Thursday, October 15, 2009
Wednesday, October 14, 2009
Faith Works 10-17-09
Dropping By the Mounds On an Autumn Weekend
If you aren't in the Reese Center at some point today to learn about the Newark Earthworks and Native American culture woven deeply into our cultural landscape, you're missing out. You've got until 4 pm; I'm the MC, so I should be able to promise we'll stay pretty much on schedule . . .
Or come out after church tomorrow and get a tour at the Octagon section of the earthworks. It's an "open house" day at 33rd and Parkview, so no golf to worry about, just come and stroll and soak in the beauty of the turning leaves and the wonder of 2000 year old astronomy.
"I lift up mine eyes unto . . ." the moon? The sun? The stars? Of course the original Psalm 121 continues "the hills, from whence cometh my help," which is to say, it's a question.
Does my help come from the hills? Nope. "My help cometh from the Lord, who made the heavens and the earth."
So it's kind of funny, and as a Biblical scholar, a little frustrating, that almost everyone reads this passage as an evocation of the beauty of the scenery. It seems pretty clear that the Hebrew is trying to point us beyond the hills, beyond even the heavens and the earth, to a Creator.
This past week, with the "Walk With the Ancients" experience of pilgrimage, I've heard many prayers, some said, often sung, and not occasionally in non-English languages, calling on the Creator in thanks, in praise, and with humbly worded requests.
Native American spirituality is not a subject on which I can or should call myself an expert, but I've spent a fair amount of time around it. One thing that we "dominant culture" folk need to keep hearing is that, in the words of a recent book title, written by a relative of one of our leaders, "Everything You Know About Indians Is Wrong."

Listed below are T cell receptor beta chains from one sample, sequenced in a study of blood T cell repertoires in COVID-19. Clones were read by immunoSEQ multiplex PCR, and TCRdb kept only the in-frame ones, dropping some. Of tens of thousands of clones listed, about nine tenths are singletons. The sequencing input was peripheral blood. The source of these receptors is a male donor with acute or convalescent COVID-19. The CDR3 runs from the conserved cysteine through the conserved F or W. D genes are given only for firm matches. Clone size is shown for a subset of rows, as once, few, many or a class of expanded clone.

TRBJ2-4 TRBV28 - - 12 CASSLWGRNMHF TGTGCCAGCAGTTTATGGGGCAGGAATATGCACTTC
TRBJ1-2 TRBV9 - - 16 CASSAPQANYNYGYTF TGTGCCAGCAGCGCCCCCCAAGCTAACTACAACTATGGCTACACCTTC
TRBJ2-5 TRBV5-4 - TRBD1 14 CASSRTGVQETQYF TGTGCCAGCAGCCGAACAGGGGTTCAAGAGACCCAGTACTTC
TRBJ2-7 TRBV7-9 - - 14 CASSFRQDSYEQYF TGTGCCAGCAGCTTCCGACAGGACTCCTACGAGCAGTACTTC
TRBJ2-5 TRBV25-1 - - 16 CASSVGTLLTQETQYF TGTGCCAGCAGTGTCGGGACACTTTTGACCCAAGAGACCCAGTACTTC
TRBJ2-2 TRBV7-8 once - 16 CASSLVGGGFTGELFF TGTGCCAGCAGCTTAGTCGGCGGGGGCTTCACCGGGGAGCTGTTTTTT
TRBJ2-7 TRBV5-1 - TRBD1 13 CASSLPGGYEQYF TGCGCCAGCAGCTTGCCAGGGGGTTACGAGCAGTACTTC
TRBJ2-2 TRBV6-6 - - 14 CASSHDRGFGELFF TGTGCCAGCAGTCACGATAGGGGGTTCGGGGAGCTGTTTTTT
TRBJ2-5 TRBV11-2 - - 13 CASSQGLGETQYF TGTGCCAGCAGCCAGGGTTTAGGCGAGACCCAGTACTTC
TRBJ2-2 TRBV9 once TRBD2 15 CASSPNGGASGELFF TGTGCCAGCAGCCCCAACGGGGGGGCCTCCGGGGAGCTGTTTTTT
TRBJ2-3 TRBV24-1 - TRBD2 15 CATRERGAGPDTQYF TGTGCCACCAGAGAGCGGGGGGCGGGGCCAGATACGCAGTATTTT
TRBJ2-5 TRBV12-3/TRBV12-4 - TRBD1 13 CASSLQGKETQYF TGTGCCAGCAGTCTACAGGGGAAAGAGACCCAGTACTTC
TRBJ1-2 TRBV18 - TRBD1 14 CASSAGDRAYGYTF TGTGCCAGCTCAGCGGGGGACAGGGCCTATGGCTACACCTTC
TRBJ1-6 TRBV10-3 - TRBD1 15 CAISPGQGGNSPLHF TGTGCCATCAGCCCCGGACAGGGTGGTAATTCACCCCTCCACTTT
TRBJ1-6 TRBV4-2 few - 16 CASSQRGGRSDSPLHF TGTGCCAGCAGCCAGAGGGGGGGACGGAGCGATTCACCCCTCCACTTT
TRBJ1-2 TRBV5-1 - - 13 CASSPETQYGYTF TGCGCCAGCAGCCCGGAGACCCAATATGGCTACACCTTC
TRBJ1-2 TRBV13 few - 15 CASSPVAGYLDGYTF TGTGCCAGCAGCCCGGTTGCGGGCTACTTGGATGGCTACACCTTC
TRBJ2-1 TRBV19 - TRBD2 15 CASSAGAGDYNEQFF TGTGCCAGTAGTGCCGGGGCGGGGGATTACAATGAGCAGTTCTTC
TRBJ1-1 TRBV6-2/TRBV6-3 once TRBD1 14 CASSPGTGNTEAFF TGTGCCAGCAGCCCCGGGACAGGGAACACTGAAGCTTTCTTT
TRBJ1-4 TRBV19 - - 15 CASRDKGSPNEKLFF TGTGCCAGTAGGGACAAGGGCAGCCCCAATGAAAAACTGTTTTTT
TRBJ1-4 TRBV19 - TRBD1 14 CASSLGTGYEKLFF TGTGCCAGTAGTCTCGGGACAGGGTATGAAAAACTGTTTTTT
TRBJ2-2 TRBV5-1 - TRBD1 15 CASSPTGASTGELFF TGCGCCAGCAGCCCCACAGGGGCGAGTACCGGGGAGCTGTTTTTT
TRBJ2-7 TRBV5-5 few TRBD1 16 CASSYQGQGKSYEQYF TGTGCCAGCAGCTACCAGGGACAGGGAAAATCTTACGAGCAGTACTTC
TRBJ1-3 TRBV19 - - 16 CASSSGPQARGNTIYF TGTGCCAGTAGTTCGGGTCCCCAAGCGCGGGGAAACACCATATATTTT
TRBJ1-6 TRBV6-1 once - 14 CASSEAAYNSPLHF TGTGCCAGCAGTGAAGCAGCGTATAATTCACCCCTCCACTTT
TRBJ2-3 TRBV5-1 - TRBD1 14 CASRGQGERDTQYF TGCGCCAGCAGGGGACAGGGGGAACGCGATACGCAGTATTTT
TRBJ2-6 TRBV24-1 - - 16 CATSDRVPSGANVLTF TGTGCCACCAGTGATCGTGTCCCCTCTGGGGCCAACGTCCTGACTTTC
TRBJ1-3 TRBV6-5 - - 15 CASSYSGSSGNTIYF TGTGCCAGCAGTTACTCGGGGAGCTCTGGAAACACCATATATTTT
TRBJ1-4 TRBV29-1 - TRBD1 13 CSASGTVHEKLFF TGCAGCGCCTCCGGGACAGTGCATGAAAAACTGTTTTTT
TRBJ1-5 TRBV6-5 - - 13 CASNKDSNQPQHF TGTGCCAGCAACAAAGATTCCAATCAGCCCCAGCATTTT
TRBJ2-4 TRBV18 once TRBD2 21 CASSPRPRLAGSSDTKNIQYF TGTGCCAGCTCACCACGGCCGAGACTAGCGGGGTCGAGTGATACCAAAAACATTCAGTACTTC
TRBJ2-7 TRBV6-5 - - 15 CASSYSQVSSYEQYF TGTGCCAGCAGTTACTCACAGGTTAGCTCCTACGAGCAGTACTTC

Some Indians are, to use their own words, not interested in spirituality at all. "Sorry," one such fellow said in my hearing. He sounded more amused than sorry, and I could see his point. His job wasn't to be what the passerby wanted him to be, with or without feathers.
I've met Indian chiefs and tribal storytellers who are Methodist ministers; sat with drummers who sing the sacred songs who are Baptists with a passion for evangelism; stood and watched a moonrise over the alignments of the Octagon with people who sincerely say that the moon is a spirit who watches over us.
Theologically, I love these interactions because they push me to consider what my beliefs tell me about the world I'm given to care for, and in what way I can live out and embody and speak of my beliefs with respect for the integrity of the individual before me.
And it's reminded me that evangelism or mission cannot be, should never have been, won't be in the future to an "ethnic group." There's a racism, a sin of a slippery sort when you try to address a group as a homogenous whole. You don't minister to Indians any more than you can minister to "veterans" or "gays" or "singles." Any assumption you make about the needs of a person based on what group they affiliate with is likely to be wrong, and wrong in a way that can sneak up on you in the worst fashion possible. When you assume you know the opennesses and vulnerabilities of an individual because of a label, you may just have the contents all wrong.
Working with the last five years of Newark Earthworks Day programs has taught me all over again that listening is at least half of any meaningful conversation. We talk about what we believe, walking the mounds, strolling through display tables, and between the speakers in the Reese Center at OSU-N -- more than I overhear or have happen to myself on many Sundays inside church buildings.
Jeff Gill is a writer, storyteller, and supply preacher around central Ohio; tell him a story at email@example.com, or follow Knapsack @Twitter.com.